Saturday, May 05, 2007

Dale Peterson laid to rest

BURNS -- Under a pale blue sky and the shadow of elms, an Oregon Marine was laid to rest today in the hilltop cemetery of his high desert hometown.

Hundreds packed the Holy Family Church, where two decades ago Lance Cpl. Dale Peterson was baptized, and later gathered in the grass at the Burns Cemetery to honor and mourn the Marine. Peterson was killed last month in Iraq.

"Today we add the name of Lance Cpl. Dale Peterson to those who gave up their young and promising lives to defend our country," said Gov. Ted Kulongoski. He spoke to family members, friends, police officers, Marines and others who gathered in a great ring around the casket at the graveside.

Peterson, 20, a member of the 2nd Combat Engineer Battalion of the 2nd Marine Division in Camp Lejeune, N.C., had been working as a combat engineer in Iraq for less than a month when his light armored vehicle was hit April 23 by a buried bomb in Fallujah.

At the service, Peterson's commanding officer described how Peterson and his four-man fire team were providing security for an assault force that had stopped to investigate a roadside bomb.

"Unbeknownst to Dale and his team another (bomb) was buried and cleverly hidden two feet below where his vehicle was parked," said Lt. Col. Mark Brennan. The bomb exploded with a terrible noise, killing Peterson and seriously injuring Lance Cpl. Johnathan E. Kirk of Belhaven, N.C., who died May 1 from his wounds.

Before the service, a formation of motorcycles rode down Broadway Avenue in Burns' downtown in the double missing man formation to honor Peterson and his friend. At the lead was Peterson's wife, Lance Cpl. Regina Peterson, who rode on the back of a Harley-Davidson driven by another Marine in uniform.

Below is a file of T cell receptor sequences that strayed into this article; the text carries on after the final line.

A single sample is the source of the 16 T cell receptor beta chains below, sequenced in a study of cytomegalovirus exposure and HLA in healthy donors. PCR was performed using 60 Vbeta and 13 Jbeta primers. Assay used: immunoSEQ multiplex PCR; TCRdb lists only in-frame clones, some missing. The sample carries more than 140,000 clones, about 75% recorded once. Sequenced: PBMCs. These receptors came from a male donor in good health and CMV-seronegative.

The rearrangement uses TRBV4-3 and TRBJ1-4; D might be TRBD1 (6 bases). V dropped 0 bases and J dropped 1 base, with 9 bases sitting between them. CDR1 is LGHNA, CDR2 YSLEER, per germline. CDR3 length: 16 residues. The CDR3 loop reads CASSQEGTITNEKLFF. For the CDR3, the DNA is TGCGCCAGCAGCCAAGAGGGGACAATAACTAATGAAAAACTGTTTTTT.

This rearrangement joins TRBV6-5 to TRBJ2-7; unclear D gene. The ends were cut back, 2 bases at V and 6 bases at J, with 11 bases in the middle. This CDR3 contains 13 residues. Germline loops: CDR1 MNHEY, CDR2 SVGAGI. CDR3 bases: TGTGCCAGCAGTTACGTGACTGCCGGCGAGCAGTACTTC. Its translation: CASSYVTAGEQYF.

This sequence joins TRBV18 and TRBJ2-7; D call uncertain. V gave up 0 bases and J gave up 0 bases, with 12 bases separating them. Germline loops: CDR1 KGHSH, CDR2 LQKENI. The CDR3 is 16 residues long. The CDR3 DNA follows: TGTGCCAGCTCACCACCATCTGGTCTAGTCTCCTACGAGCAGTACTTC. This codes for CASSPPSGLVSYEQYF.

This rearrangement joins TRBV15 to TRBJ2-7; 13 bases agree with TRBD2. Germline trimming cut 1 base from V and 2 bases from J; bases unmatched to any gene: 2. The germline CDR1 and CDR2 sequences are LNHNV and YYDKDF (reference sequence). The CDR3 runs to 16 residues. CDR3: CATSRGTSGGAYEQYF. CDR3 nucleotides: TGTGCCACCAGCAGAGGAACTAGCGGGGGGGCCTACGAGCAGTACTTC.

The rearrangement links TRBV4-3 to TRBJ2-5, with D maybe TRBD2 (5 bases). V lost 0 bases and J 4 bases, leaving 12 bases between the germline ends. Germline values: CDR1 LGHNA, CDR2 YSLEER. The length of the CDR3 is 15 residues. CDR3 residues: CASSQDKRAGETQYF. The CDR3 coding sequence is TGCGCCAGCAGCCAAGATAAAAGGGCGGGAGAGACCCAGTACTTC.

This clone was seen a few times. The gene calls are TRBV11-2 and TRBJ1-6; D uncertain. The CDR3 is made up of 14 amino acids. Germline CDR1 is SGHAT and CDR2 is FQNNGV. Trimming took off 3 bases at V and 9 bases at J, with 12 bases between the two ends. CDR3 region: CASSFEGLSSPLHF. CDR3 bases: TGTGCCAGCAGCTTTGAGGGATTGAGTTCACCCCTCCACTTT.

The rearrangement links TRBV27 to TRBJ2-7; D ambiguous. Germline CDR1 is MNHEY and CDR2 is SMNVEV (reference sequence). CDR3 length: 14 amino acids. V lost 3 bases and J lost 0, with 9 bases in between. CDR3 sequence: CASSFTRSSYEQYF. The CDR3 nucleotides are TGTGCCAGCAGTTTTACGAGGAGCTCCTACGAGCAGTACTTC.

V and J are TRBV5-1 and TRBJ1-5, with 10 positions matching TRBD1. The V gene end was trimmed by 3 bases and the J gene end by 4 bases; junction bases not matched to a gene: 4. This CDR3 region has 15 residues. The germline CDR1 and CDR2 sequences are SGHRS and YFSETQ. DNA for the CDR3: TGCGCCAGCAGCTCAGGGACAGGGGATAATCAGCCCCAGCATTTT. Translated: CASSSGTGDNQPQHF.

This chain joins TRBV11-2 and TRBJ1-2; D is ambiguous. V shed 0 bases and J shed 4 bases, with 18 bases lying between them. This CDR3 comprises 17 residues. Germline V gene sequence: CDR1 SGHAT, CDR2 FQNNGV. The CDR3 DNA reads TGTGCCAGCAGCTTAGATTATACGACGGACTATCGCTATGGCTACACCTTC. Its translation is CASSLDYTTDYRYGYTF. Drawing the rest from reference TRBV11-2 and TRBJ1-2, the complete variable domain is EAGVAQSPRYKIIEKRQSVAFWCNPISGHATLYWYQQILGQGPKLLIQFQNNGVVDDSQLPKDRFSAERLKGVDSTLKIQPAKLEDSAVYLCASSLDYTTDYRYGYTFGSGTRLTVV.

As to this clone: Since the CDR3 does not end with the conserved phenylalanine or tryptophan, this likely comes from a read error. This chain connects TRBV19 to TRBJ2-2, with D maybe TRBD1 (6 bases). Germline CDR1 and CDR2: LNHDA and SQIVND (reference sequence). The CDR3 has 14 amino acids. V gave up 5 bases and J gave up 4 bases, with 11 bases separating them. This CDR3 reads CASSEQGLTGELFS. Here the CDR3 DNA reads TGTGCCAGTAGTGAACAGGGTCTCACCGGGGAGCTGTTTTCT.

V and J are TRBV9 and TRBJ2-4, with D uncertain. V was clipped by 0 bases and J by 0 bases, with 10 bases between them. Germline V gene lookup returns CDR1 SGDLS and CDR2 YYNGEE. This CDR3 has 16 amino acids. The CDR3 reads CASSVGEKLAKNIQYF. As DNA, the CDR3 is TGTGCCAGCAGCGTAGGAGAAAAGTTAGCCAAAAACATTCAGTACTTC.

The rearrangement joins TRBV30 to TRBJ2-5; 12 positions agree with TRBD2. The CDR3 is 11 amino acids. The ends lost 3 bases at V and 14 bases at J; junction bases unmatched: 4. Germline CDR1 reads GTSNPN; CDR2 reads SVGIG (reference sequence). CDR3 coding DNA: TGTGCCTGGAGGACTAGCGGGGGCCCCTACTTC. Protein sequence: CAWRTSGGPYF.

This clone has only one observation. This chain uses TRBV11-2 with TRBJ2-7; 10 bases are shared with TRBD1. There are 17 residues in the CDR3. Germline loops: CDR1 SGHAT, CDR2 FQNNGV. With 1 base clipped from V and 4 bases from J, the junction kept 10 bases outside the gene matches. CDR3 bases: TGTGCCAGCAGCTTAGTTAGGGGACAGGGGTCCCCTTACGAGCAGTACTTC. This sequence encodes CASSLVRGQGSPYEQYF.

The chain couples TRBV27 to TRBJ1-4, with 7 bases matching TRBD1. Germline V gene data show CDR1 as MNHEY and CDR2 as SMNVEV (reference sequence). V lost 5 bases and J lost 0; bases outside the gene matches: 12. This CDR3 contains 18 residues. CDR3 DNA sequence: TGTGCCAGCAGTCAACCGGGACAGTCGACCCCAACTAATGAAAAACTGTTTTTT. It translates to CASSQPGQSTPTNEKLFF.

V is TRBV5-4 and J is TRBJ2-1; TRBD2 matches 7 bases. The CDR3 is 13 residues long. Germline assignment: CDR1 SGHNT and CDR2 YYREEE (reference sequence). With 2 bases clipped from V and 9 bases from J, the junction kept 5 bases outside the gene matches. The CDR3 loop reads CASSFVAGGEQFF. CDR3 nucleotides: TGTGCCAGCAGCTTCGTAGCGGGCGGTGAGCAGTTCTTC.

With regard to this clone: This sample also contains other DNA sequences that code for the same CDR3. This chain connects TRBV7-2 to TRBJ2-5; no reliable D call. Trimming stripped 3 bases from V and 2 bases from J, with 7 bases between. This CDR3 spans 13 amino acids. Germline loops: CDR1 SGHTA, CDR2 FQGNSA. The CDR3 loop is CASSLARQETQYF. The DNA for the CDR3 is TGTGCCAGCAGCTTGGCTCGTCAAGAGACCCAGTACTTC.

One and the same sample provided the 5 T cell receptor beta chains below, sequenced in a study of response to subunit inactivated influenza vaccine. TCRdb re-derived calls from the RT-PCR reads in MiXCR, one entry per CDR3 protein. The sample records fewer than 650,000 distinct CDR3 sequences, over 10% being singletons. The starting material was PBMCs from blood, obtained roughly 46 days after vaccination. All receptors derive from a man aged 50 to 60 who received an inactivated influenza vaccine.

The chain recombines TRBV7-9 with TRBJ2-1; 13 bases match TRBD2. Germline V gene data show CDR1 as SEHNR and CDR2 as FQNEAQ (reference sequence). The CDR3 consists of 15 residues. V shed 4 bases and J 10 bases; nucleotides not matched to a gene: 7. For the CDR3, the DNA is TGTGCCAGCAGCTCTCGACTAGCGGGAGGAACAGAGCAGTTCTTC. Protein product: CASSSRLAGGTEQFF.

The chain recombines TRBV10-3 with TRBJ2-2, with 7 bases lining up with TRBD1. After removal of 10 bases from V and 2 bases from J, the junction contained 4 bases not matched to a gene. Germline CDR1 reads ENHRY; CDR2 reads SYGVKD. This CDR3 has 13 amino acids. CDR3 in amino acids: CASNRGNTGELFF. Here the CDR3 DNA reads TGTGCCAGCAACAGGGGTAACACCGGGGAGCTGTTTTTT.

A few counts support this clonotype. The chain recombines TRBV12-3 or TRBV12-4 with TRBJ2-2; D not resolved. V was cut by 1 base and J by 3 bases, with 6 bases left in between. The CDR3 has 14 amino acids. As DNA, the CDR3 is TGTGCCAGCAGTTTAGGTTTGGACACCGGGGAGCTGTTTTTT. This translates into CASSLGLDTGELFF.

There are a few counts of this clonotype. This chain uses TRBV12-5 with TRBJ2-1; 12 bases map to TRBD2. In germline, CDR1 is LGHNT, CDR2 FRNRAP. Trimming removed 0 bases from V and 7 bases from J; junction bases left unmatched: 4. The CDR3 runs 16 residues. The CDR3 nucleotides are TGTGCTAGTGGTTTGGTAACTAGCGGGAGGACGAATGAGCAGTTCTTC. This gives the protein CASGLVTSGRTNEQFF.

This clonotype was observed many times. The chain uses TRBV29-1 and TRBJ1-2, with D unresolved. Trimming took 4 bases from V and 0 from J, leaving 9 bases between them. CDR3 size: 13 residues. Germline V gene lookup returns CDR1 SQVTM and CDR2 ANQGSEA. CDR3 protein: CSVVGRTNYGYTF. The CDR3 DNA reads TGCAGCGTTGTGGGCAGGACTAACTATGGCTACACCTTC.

Dale Peterson attended high schools in Corvallis, Stayton and Redmond before gaining enough credits through classes in the Central Oregon Intergovernmental Council's education program to earn a diploma from Redmond High School in 2005.

But Burns, where his mother lives, was his hometown, and the trauma in the Harney County hamlet was evident today.

Peterson is the first person from Burns, population 2,755, killed in Iraq or Afghanistan. Across town, flags flew at half-mast and reader boards like that at the Comfort Inn bore memorials to Peterson and his family. Red roses were woven into a chain-link fence beside U.S. 20.

"Dale Peterson is a hero, but he did not become a hero when he died. He became a hero when" he joined the Marines in 2005, said the Rev. Thomas Scanlon, who baptized Peterson.

At the graveside service, Brennan said that "Petey," as his fellow Marines christened him, was known for his humor, skill and loyalty.

"He was always smiling and cheering up his former Marines when they were down," Brennan said. "Dale was a man that was deeply loved by many."

After Brennan's comments, a seaman in Navy whites played taps and a Marine honor guard fired cracking rounds skyward as Peterson's wife saluted the flag-draped casket before her. Then the flag was removed, folded and handed to her.

From the Oregonian

Related Link:
Dale Peterson remembered

Related Link:
Dale G. Peterson killed 'while conducting combat operations'